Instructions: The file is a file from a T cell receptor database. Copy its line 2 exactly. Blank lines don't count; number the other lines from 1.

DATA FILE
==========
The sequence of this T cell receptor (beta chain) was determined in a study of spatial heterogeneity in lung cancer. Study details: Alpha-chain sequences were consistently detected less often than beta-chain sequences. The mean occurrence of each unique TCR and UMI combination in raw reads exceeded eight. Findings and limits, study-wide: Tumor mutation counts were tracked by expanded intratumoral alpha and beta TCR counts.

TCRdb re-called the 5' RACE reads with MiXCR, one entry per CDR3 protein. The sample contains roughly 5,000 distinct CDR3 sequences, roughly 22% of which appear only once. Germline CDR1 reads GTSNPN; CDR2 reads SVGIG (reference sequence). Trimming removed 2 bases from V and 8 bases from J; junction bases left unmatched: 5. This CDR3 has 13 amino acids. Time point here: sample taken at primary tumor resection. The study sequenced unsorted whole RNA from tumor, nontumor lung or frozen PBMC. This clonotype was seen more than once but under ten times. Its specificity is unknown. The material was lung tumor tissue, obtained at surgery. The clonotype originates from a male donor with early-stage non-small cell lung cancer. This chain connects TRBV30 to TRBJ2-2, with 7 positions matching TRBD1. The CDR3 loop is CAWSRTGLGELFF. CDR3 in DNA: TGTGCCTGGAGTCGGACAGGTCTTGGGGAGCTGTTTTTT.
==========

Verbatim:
TCRdb re-called the 5' RACE reads with MiXCR, one entry per CDR3 protein. The sample contains roughly 5,000 distinct CDR3 sequences, roughly 22% of which appear only once. Germline CDR1 reads GTSNPN; CDR2 reads SVGIG (reference sequence). Trimming removed 2 bases from V and 8 bases from J; junction bases left unmatched: 5. This CDR3 has 13 amino acids. Time point here: sample taken at primary tumor resection. The study sequenced unsorted whole RNA from tumor, nontumor lung or frozen PBMC. This clonotype was seen more than once but under ten times. Its specificity is unknown. The material was lung tumor tissue, obtained at surgery. The clonotype originates from a male donor with early-stage non-small cell lung cancer. This chain connects TRBV30 to TRBJ2-2, with 7 positions matching TRBD1. The CDR3 loop is CAWSRTGLGELFF. CDR3 in DNA: TGTGCCTGGAGTCGGACAGGTCTTGGGGAGCTGTTTTTT.